How Realistic Are My Photoshopped Desired Facial Changes?

Q: Dr. Eppley, I have attached the facial pictures you have requested for assessment for my facial surgery. I did my own Photoshop of the desired changes.

A: When a patient does their own imaging they are showing me what they would like to visually accomplish so that is tremendously helpful in two ways: 1) it allows me to say what it and is not possible and 2) for what is possible I now know what their flavor or degree of change they desire. In regards to your imaging I can make the following comments:

1) Consistently in all three views I see forehead and crown of head skull augmentation with periorbital changes consistent with what is known as almond eye surgery. (aka lateral canthoplasties or elevated outer corners of the eyes)

2) There is high cheekbone augmentation in all views.

3) For the lower third of the face the chin has been brought slightly forward and up which only a sliding genioplasty can do. While the jaw angles have been brought down (side and oblique views) for a more defined jaw angle appearance the front view is showing an inaccurate change. In the front view the jaw angles will not stay high and narrow but will drop down and look a bit wider making the face more boxy/wider….so I would be cautious about this change. Everyone overlooks what happens in the front view when considering jaw angle surgery.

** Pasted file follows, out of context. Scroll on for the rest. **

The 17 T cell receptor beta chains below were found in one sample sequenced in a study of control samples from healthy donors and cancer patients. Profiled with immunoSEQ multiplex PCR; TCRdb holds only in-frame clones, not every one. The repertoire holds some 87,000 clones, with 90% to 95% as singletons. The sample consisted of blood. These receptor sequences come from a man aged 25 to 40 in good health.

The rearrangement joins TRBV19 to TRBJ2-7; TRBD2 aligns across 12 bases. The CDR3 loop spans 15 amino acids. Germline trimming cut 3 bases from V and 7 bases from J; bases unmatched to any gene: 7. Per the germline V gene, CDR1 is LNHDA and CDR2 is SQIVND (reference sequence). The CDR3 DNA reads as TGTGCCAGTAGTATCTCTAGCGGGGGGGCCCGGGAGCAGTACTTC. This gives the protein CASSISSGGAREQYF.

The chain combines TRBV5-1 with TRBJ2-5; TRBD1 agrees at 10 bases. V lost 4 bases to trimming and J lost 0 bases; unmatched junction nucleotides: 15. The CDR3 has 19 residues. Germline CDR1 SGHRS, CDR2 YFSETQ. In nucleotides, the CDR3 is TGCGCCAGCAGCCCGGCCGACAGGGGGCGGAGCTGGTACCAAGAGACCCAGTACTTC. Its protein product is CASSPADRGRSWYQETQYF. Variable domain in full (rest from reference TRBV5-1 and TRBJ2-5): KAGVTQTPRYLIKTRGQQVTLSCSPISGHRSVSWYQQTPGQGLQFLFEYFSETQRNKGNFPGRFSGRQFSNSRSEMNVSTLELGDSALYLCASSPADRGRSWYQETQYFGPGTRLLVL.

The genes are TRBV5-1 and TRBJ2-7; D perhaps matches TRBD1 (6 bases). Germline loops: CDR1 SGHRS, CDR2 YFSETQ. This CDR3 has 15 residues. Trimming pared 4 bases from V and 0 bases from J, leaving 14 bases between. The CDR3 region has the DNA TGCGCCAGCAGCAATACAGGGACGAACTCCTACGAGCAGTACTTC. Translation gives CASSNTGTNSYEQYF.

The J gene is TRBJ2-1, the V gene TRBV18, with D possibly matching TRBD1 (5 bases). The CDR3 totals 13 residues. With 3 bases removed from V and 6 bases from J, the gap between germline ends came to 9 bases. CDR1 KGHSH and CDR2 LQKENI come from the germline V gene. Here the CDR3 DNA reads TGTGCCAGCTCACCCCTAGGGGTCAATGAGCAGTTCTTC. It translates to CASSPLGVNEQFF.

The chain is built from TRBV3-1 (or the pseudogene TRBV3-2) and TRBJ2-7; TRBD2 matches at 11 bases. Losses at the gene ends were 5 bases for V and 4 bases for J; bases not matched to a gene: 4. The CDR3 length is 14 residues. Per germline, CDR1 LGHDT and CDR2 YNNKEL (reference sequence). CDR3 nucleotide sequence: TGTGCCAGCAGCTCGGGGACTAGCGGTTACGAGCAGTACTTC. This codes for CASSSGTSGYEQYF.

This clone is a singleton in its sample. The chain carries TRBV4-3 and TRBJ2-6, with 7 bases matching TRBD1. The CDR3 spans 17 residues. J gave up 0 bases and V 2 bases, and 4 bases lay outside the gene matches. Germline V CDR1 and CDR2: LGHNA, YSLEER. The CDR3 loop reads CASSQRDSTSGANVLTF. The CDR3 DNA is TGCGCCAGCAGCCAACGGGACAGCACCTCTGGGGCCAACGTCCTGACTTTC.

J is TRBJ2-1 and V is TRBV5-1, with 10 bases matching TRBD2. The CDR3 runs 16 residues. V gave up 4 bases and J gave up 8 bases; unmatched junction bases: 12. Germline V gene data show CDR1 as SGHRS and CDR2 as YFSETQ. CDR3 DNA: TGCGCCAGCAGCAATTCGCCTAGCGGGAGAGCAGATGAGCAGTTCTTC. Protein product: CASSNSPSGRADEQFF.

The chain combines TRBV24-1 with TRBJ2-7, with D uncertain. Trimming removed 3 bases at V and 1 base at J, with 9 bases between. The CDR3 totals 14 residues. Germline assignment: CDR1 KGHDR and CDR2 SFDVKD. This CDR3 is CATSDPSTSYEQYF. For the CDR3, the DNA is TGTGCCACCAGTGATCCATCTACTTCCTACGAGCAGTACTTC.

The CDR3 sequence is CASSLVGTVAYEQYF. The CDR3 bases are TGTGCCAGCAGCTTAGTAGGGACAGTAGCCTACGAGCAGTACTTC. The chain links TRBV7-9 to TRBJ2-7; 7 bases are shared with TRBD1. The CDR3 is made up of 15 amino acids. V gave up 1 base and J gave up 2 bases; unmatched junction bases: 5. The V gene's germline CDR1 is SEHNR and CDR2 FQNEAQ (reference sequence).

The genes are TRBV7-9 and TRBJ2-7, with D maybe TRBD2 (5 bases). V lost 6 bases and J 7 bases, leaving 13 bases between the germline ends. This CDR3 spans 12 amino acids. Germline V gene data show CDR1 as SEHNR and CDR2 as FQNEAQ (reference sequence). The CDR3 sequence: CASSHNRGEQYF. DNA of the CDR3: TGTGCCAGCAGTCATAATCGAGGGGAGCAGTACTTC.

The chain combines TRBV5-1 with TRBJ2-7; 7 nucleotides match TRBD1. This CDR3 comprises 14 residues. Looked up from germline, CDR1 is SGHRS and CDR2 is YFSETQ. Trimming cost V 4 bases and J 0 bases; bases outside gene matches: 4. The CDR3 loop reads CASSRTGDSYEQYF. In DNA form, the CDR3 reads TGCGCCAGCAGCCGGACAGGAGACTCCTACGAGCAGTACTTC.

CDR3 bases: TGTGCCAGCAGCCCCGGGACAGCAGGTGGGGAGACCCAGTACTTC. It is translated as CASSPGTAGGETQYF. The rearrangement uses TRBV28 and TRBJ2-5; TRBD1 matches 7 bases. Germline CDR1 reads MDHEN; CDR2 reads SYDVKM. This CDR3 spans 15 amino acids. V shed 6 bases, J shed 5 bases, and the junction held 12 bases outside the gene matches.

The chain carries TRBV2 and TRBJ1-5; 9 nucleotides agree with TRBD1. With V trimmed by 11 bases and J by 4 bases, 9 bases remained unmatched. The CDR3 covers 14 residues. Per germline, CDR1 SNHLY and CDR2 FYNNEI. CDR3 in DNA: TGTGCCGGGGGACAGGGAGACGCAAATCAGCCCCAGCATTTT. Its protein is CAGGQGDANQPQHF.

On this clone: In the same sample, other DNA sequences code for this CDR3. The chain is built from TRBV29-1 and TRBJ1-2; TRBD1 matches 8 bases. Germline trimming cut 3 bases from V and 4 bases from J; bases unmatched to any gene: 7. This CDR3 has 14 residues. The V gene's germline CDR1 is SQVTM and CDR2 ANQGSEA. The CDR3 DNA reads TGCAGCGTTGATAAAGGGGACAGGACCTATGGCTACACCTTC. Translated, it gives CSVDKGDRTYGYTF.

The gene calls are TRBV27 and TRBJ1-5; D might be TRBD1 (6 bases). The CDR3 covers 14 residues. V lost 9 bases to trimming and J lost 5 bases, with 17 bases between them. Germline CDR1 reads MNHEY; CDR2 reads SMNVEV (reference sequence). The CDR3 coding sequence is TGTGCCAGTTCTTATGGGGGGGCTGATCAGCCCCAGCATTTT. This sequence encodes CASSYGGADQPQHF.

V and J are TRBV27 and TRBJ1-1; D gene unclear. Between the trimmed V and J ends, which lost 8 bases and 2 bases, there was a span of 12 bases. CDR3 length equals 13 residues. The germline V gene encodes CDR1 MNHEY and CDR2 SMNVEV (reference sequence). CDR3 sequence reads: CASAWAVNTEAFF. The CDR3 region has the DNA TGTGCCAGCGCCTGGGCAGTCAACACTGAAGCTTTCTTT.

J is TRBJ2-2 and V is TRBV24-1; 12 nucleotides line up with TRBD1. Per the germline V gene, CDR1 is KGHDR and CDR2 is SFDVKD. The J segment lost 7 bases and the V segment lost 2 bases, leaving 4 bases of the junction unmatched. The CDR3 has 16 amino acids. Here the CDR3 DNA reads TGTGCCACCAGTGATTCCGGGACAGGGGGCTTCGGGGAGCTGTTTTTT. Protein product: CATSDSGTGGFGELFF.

Thus all of your requested procedures seem applicable (Custom Forehead/Skull Implant, Custom Bilateral Infraorbital Malar Implants, Standard Jaw Angle Implants, and Sliding Genioplasty) with the one exception of the jaw angle augmentation.

As a final comment about imaging I would read the following statement about it and its role in facial structural surgery:

‘The purpose of computer imaging is frequently misunderstood by patients. Computer imaging is done to help determine what the patient’s aesthetic goals are. It is a method of interactive visual communication to help your surgeon understand what your specific facial reshaping goals are. It is not necessarily a completely accurate predictor of the final outcome but rather what the patient’s goals are. By knowing the target it then allows the surgeon to comment on how realistic it is and how close or far from an actual outcome then result may fall from the target based on the surgeon’s experience.’

The point being imaging, whether done by the surgeon or the patient, sets the desired aesthetic targets. This does not mean they are always precisely surgically achieved but what I do know is that you can never hit a target you do not have.

Dr. Barry Eppley

World-Renowned Plastic Surgeon